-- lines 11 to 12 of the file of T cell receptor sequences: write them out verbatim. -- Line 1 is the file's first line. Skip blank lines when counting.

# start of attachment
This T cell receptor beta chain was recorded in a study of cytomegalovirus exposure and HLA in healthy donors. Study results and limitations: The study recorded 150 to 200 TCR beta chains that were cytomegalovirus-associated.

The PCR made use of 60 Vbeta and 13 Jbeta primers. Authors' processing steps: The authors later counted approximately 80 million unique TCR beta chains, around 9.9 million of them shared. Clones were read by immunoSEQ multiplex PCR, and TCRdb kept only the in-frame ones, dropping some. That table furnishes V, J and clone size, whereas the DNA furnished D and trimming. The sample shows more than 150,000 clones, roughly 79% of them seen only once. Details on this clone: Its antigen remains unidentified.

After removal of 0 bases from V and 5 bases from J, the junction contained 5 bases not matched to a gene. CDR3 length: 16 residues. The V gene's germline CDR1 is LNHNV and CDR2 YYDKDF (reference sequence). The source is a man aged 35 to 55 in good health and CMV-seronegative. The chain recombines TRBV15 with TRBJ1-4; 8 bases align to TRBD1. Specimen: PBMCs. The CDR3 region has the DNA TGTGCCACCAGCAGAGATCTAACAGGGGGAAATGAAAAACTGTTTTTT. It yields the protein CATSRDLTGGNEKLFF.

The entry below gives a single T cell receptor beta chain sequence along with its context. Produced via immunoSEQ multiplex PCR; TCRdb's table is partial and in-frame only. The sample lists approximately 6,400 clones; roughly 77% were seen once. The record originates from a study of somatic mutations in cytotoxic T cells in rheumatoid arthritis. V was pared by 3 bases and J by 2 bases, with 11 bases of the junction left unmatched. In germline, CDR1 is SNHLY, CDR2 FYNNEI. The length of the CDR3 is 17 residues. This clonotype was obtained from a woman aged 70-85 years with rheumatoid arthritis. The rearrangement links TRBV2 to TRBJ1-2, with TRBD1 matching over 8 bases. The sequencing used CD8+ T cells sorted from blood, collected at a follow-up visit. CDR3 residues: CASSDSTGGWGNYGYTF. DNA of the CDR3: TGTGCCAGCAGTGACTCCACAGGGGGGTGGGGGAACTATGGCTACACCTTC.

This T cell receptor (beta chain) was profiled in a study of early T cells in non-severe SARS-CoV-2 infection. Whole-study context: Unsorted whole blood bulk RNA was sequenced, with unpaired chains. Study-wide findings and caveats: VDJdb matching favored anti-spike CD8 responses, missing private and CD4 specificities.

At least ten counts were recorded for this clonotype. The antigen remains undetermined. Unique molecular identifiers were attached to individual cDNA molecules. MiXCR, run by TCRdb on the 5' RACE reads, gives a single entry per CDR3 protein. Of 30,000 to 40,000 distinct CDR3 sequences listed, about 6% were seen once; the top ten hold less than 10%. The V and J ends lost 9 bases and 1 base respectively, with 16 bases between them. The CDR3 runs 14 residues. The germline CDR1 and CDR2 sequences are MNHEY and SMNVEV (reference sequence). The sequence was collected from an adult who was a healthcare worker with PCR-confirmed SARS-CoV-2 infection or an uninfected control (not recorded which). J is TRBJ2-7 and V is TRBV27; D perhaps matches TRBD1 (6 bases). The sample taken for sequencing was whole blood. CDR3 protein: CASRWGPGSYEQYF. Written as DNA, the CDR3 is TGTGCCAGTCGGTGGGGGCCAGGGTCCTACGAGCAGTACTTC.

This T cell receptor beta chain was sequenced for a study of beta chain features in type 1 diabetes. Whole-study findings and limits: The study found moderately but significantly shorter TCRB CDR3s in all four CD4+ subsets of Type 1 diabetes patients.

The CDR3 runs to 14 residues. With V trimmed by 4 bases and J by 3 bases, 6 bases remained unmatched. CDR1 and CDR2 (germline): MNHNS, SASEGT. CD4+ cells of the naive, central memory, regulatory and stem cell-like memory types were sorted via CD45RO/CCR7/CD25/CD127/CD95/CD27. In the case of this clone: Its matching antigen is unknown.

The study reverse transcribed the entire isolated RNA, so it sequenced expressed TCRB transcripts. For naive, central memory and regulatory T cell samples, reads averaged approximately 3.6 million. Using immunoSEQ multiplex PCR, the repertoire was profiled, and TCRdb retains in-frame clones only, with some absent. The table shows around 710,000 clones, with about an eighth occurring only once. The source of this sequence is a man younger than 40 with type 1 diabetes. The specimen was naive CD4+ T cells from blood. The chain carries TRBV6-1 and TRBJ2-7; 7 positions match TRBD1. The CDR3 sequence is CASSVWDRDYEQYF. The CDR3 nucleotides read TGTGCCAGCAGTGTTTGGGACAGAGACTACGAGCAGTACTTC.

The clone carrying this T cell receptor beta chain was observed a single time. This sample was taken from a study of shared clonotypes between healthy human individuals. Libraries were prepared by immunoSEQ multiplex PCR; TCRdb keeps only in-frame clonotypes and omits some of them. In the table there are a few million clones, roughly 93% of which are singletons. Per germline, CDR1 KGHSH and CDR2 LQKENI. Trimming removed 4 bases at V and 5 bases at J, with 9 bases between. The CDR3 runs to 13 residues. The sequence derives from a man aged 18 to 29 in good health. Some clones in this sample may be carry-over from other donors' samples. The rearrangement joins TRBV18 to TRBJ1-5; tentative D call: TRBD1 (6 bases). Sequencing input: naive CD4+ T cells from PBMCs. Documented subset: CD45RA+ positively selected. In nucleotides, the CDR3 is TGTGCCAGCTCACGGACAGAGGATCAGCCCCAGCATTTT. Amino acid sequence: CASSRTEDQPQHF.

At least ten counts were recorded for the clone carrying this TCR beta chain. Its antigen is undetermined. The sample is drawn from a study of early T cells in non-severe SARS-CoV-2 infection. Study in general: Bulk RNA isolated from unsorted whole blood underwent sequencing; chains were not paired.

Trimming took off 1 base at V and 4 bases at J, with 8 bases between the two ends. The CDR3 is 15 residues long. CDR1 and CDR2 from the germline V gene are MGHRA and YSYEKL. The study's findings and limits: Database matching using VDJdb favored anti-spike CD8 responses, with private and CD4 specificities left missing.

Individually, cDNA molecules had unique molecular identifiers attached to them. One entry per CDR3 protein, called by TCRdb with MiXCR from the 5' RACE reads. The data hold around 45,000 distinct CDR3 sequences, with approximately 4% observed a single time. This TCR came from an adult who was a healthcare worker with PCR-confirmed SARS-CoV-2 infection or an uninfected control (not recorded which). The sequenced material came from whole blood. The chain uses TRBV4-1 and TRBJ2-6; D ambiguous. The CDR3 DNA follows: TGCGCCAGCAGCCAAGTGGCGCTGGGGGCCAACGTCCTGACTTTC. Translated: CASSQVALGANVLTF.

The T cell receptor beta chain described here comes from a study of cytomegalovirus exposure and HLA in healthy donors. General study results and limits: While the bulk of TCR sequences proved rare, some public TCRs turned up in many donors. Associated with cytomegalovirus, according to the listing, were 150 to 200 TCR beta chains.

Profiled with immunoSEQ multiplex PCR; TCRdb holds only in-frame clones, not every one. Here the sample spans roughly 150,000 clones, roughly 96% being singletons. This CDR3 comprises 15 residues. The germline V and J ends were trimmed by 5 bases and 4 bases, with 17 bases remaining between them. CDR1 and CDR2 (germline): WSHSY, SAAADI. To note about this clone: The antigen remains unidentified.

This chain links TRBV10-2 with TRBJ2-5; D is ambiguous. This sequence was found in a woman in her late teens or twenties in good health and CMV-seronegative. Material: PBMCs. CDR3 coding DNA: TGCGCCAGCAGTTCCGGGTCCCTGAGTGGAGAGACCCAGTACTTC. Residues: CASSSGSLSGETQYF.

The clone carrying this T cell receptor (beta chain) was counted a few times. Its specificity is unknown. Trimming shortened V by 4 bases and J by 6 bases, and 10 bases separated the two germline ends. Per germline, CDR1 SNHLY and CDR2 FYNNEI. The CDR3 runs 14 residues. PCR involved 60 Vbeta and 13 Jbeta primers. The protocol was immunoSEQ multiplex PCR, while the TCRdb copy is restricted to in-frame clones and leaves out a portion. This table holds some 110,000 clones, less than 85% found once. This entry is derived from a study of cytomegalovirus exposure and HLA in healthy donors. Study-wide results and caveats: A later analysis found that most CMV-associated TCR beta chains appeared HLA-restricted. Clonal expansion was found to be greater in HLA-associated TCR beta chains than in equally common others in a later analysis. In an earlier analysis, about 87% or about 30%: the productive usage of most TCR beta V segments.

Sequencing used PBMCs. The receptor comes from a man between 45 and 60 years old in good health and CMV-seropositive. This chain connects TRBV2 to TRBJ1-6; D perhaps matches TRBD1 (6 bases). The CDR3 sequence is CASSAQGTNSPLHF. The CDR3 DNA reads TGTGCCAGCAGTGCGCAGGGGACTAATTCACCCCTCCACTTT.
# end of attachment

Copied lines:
At least ten counts were recorded for the clone carrying this TCR beta chain. Its antigen is undetermined. The sample is drawn from a study of early T cells in non-severe SARS-CoV-2 infection. Study in general: Bulk RNA isolated from unsorted whole blood underwent sequencing; chains were not paired.

Trimming took off 1 base at V and 4 bases at J, with 8 bases between the two ends. The CDR3 is 15 residues long. CDR1 and CDR2 from the germline V gene are MGHRA and YSYEKL. The study's findings and limits: Database matching using VDJdb favored anti-spike CD8 responses, with private and CD4 specificities left missing.